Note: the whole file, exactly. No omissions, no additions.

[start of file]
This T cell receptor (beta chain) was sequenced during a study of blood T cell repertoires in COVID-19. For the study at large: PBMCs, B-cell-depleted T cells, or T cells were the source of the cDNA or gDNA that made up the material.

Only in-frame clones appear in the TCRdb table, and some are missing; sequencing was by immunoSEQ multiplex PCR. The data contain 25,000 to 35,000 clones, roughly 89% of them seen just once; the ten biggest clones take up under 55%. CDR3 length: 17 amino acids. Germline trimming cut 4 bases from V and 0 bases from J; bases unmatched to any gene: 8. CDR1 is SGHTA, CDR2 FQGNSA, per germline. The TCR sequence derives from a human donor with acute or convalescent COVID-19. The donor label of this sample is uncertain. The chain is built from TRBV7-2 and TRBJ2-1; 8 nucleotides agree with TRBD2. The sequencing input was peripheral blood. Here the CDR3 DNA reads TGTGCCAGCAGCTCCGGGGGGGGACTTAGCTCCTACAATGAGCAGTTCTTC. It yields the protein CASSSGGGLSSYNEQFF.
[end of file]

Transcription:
This T cell receptor (beta chain) was sequenced during a study of blood T cell repertoires in COVID-19. For the study at large: PBMCs, B-cell-depleted T cells, or T cells were the source of the cDNA or gDNA that made up the material.

Only in-frame clones appear in the TCRdb table, and some are missing; sequencing was by immunoSEQ multiplex PCR. The data contain 25,000 to 35,000 clones, roughly 89% of them seen just once; the ten biggest clones take up under 55%. CDR3 length: 17 amino acids. Germline trimming cut 4 bases from V and 0 bases from J; bases unmatched to any gene: 8. CDR1 is SGHTA, CDR2 FQGNSA, per germline. The TCR sequence derives from a human donor with acute or convalescent COVID-19. The donor label of this sample is uncertain. The chain is built from TRBV7-2 and TRBJ2-1; 8 nucleotides agree with TRBD2. The sequencing input was peripheral blood. Here the CDR3 DNA reads TGTGCCAGCAGCTCCGGGGGGGGACTTAGCTCCTACAATGAGCAGTTCTTC. It yields the protein CASSSGGGLSSYNEQFF.